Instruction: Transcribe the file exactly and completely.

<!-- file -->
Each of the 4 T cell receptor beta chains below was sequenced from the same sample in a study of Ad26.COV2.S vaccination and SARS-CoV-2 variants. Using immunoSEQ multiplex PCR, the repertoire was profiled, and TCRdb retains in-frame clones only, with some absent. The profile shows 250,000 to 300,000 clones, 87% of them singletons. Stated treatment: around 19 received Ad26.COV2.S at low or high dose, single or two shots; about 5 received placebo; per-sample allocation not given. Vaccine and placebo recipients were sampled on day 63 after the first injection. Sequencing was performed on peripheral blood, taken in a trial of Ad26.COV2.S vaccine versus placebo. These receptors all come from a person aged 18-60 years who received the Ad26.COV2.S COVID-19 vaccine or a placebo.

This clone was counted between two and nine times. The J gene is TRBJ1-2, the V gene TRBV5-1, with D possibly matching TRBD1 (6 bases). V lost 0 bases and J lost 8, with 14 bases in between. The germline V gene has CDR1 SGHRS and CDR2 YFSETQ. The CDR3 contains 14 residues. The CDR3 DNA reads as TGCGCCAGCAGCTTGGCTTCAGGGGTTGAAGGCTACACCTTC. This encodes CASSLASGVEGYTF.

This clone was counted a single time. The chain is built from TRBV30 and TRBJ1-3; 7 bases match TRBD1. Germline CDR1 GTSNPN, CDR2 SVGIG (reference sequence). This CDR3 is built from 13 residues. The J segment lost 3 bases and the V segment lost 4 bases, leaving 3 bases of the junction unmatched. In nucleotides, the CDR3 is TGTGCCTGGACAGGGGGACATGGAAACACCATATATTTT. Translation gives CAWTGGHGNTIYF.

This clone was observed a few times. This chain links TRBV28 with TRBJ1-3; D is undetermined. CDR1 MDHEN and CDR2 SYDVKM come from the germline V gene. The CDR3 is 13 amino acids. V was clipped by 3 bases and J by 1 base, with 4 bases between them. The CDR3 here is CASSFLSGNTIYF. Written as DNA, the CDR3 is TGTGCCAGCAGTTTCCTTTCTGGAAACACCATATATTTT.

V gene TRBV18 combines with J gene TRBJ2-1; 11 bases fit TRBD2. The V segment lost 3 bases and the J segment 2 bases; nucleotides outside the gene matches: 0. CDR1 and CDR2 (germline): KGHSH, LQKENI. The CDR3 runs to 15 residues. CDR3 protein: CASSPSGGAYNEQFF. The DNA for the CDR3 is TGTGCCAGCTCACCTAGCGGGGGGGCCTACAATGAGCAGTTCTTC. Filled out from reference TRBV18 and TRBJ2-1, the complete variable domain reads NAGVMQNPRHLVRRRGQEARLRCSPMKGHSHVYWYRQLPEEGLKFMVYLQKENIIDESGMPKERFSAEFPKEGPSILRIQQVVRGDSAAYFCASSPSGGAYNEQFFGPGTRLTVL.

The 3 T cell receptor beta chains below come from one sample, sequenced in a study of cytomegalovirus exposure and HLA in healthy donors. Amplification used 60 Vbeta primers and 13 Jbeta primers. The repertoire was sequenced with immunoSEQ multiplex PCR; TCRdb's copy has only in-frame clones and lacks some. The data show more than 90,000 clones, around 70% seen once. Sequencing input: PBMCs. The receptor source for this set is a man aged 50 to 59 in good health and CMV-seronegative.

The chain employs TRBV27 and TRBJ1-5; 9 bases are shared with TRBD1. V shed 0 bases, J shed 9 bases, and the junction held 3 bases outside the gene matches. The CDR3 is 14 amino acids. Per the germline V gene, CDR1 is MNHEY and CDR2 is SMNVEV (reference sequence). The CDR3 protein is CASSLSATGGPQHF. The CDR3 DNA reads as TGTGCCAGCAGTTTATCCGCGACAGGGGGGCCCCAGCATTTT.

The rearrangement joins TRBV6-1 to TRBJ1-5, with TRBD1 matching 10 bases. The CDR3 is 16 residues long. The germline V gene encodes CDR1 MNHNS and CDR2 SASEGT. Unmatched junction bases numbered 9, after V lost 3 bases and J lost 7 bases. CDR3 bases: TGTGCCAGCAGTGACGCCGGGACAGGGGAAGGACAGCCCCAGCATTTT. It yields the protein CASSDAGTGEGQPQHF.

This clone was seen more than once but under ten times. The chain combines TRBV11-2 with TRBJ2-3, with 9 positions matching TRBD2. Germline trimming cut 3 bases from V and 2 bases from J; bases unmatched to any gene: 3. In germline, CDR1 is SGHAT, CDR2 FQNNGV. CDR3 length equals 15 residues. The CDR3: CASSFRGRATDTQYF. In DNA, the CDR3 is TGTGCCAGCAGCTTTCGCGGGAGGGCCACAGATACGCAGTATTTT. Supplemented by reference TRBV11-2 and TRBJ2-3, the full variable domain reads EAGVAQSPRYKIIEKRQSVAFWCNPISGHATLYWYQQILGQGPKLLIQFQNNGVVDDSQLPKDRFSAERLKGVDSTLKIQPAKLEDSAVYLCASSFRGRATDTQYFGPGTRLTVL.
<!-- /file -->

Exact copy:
Each of the 4 T cell receptor beta chains below was sequenced from the same sample in a study of Ad26.COV2.S vaccination and SARS-CoV-2 variants. Using immunoSEQ multiplex PCR, the repertoire was profiled, and TCRdb retains in-frame clones only, with some absent. The profile shows 250,000 to 300,000 clones, 87% of them singletons. Stated treatment: around 19 received Ad26.COV2.S at low or high dose, single or two shots; about 5 received placebo; per-sample allocation not given. Vaccine and placebo recipients were sampled on day 63 after the first injection. Sequencing was performed on peripheral blood, taken in a trial of Ad26.COV2.S vaccine versus placebo. These receptors all come from a person aged 18-60 years who received the Ad26.COV2.S COVID-19 vaccine or a placebo.

This clone was counted between two and nine times. The J gene is TRBJ1-2, the V gene TRBV5-1, with D possibly matching TRBD1 (6 bases). V lost 0 bases and J lost 8, with 14 bases in between. The germline V gene has CDR1 SGHRS and CDR2 YFSETQ. The CDR3 contains 14 residues. The CDR3 DNA reads as TGCGCCAGCAGCTTGGCTTCAGGGGTTGAAGGCTACACCTTC. This encodes CASSLASGVEGYTF.

This clone was counted a single time. The chain is built from TRBV30 and TRBJ1-3; 7 bases match TRBD1. Germline CDR1 GTSNPN, CDR2 SVGIG (reference sequence). This CDR3 is built from 13 residues. The J segment lost 3 bases and the V segment lost 4 bases, leaving 3 bases of the junction unmatched. In nucleotides, the CDR3 is TGTGCCTGGACAGGGGGACATGGAAACACCATATATTTT. Translation gives CAWTGGHGNTIYF.

This clone was observed a few times. This chain links TRBV28 with TRBJ1-3; D is undetermined. CDR1 MDHEN and CDR2 SYDVKM come from the germline V gene. The CDR3 is 13 amino acids. V was clipped by 3 bases and J by 1 base, with 4 bases between them. The CDR3 here is CASSFLSGNTIYF. Written as DNA, the CDR3 is TGTGCCAGCAGTTTCCTTTCTGGAAACACCATATATTTT.

V gene TRBV18 combines with J gene TRBJ2-1; 11 bases fit TRBD2. The V segment lost 3 bases and the J segment 2 bases; nucleotides outside the gene matches: 0. CDR1 and CDR2 (germline): KGHSH, LQKENI. The CDR3 runs to 15 residues. CDR3 protein: CASSPSGGAYNEQFF. The DNA for the CDR3 is TGTGCCAGCTCACCTAGCGGGGGGGCCTACAATGAGCAGTTCTTC. Filled out from reference TRBV18 and TRBJ2-1, the complete variable domain reads NAGVMQNPRHLVRRRGQEARLRCSPMKGHSHVYWYRQLPEEGLKFMVYLQKENIIDESGMPKERFSAEFPKEGPSILRIQQVVRGDSAAYFCASSPSGGAYNEQFFGPGTRLTVL.

The 3 T cell receptor beta chains below come from one sample, sequenced in a study of cytomegalovirus exposure and HLA in healthy donors. Amplification used 60 Vbeta primers and 13 Jbeta primers. The repertoire was sequenced with immunoSEQ multiplex PCR; TCRdb's copy has only in-frame clones and lacks some. The data show more than 90,000 clones, around 70% seen once. Sequencing input: PBMCs. The receptor source for this set is a man aged 50 to 59 in good health and CMV-seronegative.

The chain employs TRBV27 and TRBJ1-5; 9 bases are shared with TRBD1. V shed 0 bases, J shed 9 bases, and the junction held 3 bases outside the gene matches. The CDR3 is 14 amino acids. Per the germline V gene, CDR1 is MNHEY and CDR2 is SMNVEV (reference sequence). The CDR3 protein is CASSLSATGGPQHF. The CDR3 DNA reads as TGTGCCAGCAGTTTATCCGCGACAGGGGGGCCCCAGCATTTT.

The rearrangement joins TRBV6-1 to TRBJ1-5, with TRBD1 matching 10 bases. The CDR3 is 16 residues long. The germline V gene encodes CDR1 MNHNS and CDR2 SASEGT. Unmatched junction bases numbered 9, after V lost 3 bases and J lost 7 bases. CDR3 bases: TGTGCCAGCAGTGACGCCGGGACAGGGGAAGGACAGCCCCAGCATTTT. It yields the protein CASSDAGTGEGQPQHF.

This clone was seen more than once but under ten times. The chain combines TRBV11-2 with TRBJ2-3, with 9 positions matching TRBD2. Germline trimming cut 3 bases from V and 2 bases from J; bases unmatched to any gene: 3. In germline, CDR1 is SGHAT, CDR2 FQNNGV. CDR3 length equals 15 residues. The CDR3: CASSFRGRATDTQYF. In DNA, the CDR3 is TGTGCCAGCAGCTTTCGCGGGAGGGCCACAGATACGCAGTATTTT. Supplemented by reference TRBV11-2 and TRBJ2-3, the full variable domain reads EAGVAQSPRYKIIEKRQSVAFWCNPISGHATLYWYQQILGQGPKLLIQFQNNGVVDDSQLPKDRFSAERLKGVDSTLKIQPAKLEDSAVYLCASSFRGRATDTQYFGPGTRLTVL.